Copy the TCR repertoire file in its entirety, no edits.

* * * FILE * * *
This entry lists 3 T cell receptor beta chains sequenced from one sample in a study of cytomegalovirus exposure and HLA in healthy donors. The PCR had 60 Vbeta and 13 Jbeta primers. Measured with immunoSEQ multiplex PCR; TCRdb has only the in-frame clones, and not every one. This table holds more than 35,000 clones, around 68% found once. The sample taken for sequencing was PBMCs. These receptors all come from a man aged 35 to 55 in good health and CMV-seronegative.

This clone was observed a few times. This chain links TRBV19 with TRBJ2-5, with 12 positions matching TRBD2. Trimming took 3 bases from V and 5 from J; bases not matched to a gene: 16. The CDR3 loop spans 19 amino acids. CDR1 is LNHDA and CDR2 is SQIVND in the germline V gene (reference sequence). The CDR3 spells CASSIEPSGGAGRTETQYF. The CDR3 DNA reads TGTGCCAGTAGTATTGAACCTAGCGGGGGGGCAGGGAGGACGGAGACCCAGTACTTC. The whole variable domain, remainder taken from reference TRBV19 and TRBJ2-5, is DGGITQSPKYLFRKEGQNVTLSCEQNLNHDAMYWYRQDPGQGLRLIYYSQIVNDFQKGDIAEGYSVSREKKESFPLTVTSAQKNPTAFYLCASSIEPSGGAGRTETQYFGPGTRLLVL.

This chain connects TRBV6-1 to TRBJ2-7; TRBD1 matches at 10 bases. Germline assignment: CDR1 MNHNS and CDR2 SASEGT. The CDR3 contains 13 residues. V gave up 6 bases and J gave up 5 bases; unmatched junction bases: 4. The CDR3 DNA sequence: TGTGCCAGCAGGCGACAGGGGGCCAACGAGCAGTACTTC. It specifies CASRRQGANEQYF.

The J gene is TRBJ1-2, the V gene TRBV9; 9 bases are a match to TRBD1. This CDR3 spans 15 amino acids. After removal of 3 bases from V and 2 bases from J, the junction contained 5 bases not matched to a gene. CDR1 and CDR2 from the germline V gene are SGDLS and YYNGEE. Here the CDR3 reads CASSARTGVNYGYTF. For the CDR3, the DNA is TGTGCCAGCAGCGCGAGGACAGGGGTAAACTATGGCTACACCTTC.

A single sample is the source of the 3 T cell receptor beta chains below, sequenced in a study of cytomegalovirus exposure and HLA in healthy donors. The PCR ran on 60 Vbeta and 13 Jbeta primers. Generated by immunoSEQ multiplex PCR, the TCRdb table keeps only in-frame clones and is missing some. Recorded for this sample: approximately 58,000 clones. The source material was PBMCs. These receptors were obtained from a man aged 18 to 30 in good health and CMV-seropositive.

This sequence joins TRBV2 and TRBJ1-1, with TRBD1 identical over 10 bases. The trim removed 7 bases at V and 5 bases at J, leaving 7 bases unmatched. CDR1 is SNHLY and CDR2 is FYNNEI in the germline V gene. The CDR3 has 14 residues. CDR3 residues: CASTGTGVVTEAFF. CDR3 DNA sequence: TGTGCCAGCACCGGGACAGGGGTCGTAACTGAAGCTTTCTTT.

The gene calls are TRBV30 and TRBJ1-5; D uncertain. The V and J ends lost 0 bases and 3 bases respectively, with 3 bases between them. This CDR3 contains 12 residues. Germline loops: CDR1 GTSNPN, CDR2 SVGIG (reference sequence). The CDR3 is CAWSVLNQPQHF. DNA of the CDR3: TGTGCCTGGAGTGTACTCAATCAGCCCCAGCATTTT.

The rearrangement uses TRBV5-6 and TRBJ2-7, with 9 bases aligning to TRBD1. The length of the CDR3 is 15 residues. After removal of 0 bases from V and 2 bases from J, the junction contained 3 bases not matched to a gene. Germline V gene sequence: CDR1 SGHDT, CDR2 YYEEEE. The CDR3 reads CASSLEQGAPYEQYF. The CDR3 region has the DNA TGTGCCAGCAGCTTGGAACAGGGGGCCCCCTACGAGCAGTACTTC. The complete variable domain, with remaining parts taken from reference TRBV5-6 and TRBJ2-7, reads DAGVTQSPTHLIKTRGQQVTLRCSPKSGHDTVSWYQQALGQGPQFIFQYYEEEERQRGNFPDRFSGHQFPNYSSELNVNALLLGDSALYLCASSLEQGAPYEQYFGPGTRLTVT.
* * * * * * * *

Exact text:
This entry lists 3 T cell receptor beta chains sequenced from one sample in a study of cytomegalovirus exposure and HLA in healthy donors. The PCR had 60 Vbeta and 13 Jbeta primers. Measured with immunoSEQ multiplex PCR; TCRdb has only the in-frame clones, and not every one. This table holds more than 35,000 clones, around 68% found once. The sample taken for sequencing was PBMCs. These receptors all come from a man aged 35 to 55 in good health and CMV-seronegative.

This clone was observed a few times. This chain links TRBV19 with TRBJ2-5, with 12 positions matching TRBD2. Trimming took 3 bases from V and 5 from J; bases not matched to a gene: 16. The CDR3 loop spans 19 amino acids. CDR1 is LNHDA and CDR2 is SQIVND in the germline V gene (reference sequence). The CDR3 spells CASSIEPSGGAGRTETQYF. The CDR3 DNA reads TGTGCCAGTAGTATTGAACCTAGCGGGGGGGCAGGGAGGACGGAGACCCAGTACTTC. The whole variable domain, remainder taken from reference TRBV19 and TRBJ2-5, is DGGITQSPKYLFRKEGQNVTLSCEQNLNHDAMYWYRQDPGQGLRLIYYSQIVNDFQKGDIAEGYSVSREKKESFPLTVTSAQKNPTAFYLCASSIEPSGGAGRTETQYFGPGTRLLVL.

This chain connects TRBV6-1 to TRBJ2-7; TRBD1 matches at 10 bases. Germline assignment: CDR1 MNHNS and CDR2 SASEGT. The CDR3 contains 13 residues. V gave up 6 bases and J gave up 5 bases; unmatched junction bases: 4. The CDR3 DNA sequence: TGTGCCAGCAGGCGACAGGGGGCCAACGAGCAGTACTTC. It specifies CASRRQGANEQYF.

The J gene is TRBJ1-2, the V gene TRBV9; 9 bases are a match to TRBD1. This CDR3 spans 15 amino acids. After removal of 3 bases from V and 2 bases from J, the junction contained 5 bases not matched to a gene. CDR1 and CDR2 from the germline V gene are SGDLS and YYNGEE. Here the CDR3 reads CASSARTGVNYGYTF. For the CDR3, the DNA is TGTGCCAGCAGCGCGAGGACAGGGGTAAACTATGGCTACACCTTC.

A single sample is the source of the 3 T cell receptor beta chains below, sequenced in a study of cytomegalovirus exposure and HLA in healthy donors. The PCR ran on 60 Vbeta and 13 Jbeta primers. Generated by immunoSEQ multiplex PCR, the TCRdb table keeps only in-frame clones and is missing some. Recorded for this sample: approximately 58,000 clones. The source material was PBMCs. These receptors were obtained from a man aged 18 to 30 in good health and CMV-seropositive.

This sequence joins TRBV2 and TRBJ1-1, with TRBD1 identical over 10 bases. The trim removed 7 bases at V and 5 bases at J, leaving 7 bases unmatched. CDR1 is SNHLY and CDR2 is FYNNEI in the germline V gene. The CDR3 has 14 residues. CDR3 residues: CASTGTGVVTEAFF. CDR3 DNA sequence: TGTGCCAGCACCGGGACAGGGGTCGTAACTGAAGCTTTCTTT.

The gene calls are TRBV30 and TRBJ1-5; D uncertain. The V and J ends lost 0 bases and 3 bases respectively, with 3 bases between them. This CDR3 contains 12 residues. Germline loops: CDR1 GTSNPN, CDR2 SVGIG (reference sequence). The CDR3 is CAWSVLNQPQHF. DNA of the CDR3: TGTGCCTGGAGTGTACTCAATCAGCCCCAGCATTTT.

The rearrangement uses TRBV5-6 and TRBJ2-7, with 9 bases aligning to TRBD1. The length of the CDR3 is 15 residues. After removal of 0 bases from V and 2 bases from J, the junction contained 3 bases not matched to a gene. Germline V gene sequence: CDR1 SGHDT, CDR2 YYEEEE. The CDR3 reads CASSLEQGAPYEQYF. The CDR3 region has the DNA TGTGCCAGCAGCTTGGAACAGGGGGCCCCCTACGAGCAGTACTTC. The complete variable domain, with remaining parts taken from reference TRBV5-6 and TRBJ2-7, reads DAGVTQSPTHLIKTRGQQVTLRCSPKSGHDTVSWYQQALGQGPQFIFQYYEEEERQRGNFPDRFSGHQFPNYSSELNVNALLLGDSALYLCASSLEQGAPYEQYFGPGTRLTVT.